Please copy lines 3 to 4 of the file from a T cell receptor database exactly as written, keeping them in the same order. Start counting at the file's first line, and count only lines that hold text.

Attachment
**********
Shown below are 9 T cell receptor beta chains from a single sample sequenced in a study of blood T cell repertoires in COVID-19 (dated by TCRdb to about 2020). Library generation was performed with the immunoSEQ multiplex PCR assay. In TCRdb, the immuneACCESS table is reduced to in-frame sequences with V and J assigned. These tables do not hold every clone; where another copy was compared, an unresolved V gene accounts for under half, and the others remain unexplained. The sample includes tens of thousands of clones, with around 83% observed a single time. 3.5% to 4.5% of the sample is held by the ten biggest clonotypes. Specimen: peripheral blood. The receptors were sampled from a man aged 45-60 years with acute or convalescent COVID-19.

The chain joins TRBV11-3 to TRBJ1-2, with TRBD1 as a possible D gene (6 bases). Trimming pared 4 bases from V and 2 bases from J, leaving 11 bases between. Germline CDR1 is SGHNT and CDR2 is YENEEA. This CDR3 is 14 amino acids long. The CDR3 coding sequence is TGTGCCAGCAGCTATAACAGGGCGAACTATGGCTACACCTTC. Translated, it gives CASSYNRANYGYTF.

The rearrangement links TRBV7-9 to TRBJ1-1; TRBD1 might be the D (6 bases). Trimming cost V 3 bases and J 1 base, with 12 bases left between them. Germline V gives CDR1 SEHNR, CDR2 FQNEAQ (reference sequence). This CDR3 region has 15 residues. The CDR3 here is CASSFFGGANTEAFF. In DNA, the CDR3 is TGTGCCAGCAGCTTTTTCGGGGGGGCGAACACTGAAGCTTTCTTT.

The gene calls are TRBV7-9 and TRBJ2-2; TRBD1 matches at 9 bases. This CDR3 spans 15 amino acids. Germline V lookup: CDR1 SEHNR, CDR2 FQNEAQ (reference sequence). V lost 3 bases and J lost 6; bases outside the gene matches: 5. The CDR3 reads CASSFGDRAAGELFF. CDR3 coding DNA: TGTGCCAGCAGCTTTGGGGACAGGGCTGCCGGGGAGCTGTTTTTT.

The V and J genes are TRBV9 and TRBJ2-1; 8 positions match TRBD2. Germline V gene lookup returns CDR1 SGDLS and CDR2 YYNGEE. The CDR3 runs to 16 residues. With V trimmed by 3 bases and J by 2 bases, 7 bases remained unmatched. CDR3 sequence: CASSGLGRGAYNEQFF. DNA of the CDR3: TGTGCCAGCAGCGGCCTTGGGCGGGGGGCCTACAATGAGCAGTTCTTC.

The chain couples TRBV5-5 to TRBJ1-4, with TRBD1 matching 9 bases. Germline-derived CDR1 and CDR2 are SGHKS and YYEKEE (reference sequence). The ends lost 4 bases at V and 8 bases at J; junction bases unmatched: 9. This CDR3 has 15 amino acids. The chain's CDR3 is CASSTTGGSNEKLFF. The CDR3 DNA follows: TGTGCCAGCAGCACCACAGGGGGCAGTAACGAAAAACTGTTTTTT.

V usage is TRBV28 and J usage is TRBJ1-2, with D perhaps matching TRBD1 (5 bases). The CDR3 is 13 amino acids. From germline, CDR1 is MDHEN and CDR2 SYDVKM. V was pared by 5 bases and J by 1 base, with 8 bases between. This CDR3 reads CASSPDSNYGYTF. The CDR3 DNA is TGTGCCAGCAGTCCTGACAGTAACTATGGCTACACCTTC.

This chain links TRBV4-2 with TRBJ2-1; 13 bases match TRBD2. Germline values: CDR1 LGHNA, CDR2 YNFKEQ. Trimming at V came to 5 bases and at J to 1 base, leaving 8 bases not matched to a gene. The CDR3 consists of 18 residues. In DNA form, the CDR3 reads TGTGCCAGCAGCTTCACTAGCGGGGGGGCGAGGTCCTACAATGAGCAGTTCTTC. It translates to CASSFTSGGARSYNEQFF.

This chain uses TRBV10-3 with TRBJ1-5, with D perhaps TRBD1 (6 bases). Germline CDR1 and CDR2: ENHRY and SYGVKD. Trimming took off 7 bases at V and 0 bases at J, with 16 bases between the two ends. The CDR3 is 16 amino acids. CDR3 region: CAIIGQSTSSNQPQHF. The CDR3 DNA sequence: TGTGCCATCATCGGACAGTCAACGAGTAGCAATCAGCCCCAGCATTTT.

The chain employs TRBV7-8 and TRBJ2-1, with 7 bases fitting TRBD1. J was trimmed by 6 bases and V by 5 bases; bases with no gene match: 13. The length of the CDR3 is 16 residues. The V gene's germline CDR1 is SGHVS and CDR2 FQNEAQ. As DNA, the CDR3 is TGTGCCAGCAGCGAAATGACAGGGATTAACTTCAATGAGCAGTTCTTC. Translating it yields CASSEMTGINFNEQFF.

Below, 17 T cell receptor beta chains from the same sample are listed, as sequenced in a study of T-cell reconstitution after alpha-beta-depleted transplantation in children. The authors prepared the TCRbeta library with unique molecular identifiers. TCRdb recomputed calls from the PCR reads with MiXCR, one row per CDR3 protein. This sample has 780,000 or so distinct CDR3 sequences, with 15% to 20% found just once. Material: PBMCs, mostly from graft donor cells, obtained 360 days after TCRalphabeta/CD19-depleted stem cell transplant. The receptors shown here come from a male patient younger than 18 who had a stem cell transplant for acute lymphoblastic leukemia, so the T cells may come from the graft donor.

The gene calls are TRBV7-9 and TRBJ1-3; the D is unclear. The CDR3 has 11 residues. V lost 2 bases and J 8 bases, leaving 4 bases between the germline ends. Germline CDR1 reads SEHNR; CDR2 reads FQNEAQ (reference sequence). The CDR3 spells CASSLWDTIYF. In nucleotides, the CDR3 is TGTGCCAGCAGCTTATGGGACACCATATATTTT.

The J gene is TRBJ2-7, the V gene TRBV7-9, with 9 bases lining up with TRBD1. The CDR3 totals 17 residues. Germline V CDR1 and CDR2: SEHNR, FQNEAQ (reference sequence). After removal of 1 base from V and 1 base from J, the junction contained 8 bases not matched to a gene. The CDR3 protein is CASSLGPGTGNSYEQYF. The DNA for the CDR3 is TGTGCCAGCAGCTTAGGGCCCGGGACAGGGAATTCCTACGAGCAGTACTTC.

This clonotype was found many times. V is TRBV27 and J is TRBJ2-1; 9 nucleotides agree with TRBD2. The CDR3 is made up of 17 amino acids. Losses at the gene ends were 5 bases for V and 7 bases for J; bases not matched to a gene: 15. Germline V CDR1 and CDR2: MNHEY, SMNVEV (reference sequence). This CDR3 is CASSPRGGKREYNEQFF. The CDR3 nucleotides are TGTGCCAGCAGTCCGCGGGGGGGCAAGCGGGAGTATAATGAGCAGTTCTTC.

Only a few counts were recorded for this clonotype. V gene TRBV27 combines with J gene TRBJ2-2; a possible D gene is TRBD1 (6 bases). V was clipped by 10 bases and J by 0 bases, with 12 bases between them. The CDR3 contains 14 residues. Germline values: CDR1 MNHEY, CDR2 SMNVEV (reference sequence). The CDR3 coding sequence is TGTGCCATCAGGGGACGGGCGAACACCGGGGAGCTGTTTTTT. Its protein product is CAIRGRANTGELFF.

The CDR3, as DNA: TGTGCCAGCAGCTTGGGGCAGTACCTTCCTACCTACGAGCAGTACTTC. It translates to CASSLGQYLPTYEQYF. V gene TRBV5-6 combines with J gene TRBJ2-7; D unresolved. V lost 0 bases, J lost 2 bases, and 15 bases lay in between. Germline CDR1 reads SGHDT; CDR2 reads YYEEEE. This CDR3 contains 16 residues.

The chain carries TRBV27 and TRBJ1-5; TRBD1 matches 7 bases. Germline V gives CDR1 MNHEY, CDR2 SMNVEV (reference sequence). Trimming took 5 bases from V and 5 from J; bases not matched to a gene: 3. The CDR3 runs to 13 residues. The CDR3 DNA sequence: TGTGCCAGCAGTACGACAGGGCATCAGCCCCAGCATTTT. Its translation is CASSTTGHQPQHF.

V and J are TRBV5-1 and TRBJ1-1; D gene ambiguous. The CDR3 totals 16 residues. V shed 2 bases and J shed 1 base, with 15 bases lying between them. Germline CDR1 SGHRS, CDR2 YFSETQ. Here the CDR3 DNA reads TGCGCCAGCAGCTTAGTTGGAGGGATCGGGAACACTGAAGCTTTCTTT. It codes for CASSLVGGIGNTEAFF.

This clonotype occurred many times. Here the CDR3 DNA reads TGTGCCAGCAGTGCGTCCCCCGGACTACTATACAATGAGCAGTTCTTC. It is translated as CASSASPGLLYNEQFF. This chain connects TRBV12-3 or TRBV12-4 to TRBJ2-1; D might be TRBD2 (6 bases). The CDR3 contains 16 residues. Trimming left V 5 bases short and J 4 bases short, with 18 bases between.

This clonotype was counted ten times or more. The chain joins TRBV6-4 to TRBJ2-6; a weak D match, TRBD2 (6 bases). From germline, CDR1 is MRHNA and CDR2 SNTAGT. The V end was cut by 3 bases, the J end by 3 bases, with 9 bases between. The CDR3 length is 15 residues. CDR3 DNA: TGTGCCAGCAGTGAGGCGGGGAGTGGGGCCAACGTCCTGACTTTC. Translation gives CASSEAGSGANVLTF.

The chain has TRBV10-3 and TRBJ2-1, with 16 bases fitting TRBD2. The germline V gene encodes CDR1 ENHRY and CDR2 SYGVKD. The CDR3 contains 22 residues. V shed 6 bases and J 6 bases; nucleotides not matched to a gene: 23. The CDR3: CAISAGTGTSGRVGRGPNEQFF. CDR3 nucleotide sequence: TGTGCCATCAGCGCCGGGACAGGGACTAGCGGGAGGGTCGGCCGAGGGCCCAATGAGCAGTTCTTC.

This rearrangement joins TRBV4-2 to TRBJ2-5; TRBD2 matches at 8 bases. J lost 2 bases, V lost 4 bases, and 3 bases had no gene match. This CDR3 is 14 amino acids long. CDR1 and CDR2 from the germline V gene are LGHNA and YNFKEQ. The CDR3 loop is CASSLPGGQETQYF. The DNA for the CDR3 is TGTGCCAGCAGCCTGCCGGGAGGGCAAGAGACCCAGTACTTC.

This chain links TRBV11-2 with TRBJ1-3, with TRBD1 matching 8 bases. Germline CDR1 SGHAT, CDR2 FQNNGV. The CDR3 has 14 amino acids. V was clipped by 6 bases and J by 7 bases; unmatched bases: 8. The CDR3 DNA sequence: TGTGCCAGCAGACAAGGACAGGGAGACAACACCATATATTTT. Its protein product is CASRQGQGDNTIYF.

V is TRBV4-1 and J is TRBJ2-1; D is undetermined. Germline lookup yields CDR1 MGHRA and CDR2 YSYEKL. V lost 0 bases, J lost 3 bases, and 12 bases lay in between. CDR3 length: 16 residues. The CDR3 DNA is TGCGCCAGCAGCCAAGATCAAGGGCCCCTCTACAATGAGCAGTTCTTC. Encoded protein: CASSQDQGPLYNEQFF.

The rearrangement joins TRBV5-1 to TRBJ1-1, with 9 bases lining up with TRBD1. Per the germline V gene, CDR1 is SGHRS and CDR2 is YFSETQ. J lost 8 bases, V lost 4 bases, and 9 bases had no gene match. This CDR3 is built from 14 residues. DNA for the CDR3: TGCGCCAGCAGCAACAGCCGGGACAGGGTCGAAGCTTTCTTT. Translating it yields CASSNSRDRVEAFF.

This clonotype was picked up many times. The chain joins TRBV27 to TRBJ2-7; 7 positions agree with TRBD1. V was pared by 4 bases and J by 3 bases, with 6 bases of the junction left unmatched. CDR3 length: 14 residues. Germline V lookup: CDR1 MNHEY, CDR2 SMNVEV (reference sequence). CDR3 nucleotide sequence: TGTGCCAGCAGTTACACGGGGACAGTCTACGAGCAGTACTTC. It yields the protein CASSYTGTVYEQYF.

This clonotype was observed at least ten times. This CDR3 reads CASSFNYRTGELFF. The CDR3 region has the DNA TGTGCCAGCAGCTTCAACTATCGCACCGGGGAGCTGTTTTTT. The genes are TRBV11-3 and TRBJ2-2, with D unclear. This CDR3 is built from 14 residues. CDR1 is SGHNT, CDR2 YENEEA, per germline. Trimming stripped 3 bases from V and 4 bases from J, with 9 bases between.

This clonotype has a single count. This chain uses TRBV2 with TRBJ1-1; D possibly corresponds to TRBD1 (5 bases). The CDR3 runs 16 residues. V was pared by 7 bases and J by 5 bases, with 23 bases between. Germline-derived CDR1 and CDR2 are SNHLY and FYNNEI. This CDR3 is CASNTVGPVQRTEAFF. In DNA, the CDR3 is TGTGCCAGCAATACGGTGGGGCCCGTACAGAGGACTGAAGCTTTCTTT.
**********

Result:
The rearrangement links TRBV7-9 to TRBJ1-1; TRBD1 might be the D (6 bases). Trimming cost V 3 bases and J 1 base, with 12 bases left between them. Germline V gives CDR1 SEHNR, CDR2 FQNEAQ (reference sequence). This CDR3 region has 15 residues. The CDR3 here is CASSFFGGANTEAFF. In DNA, the CDR3 is TGTGCCAGCAGCTTTTTCGGGGGGGCGAACACTGAAGCTTTCTTT.

The gene calls are TRBV7-9 and TRBJ2-2; TRBD1 matches at 9 bases. This CDR3 spans 15 amino acids. Germline V lookup: CDR1 SEHNR, CDR2 FQNEAQ (reference sequence). V lost 3 bases and J lost 6; bases outside the gene matches: 5. The CDR3 reads CASSFGDRAAGELFF. CDR3 coding DNA: TGTGCCAGCAGCTTTGGGGACAGGGCTGCCGGGGAGCTGTTTTTT.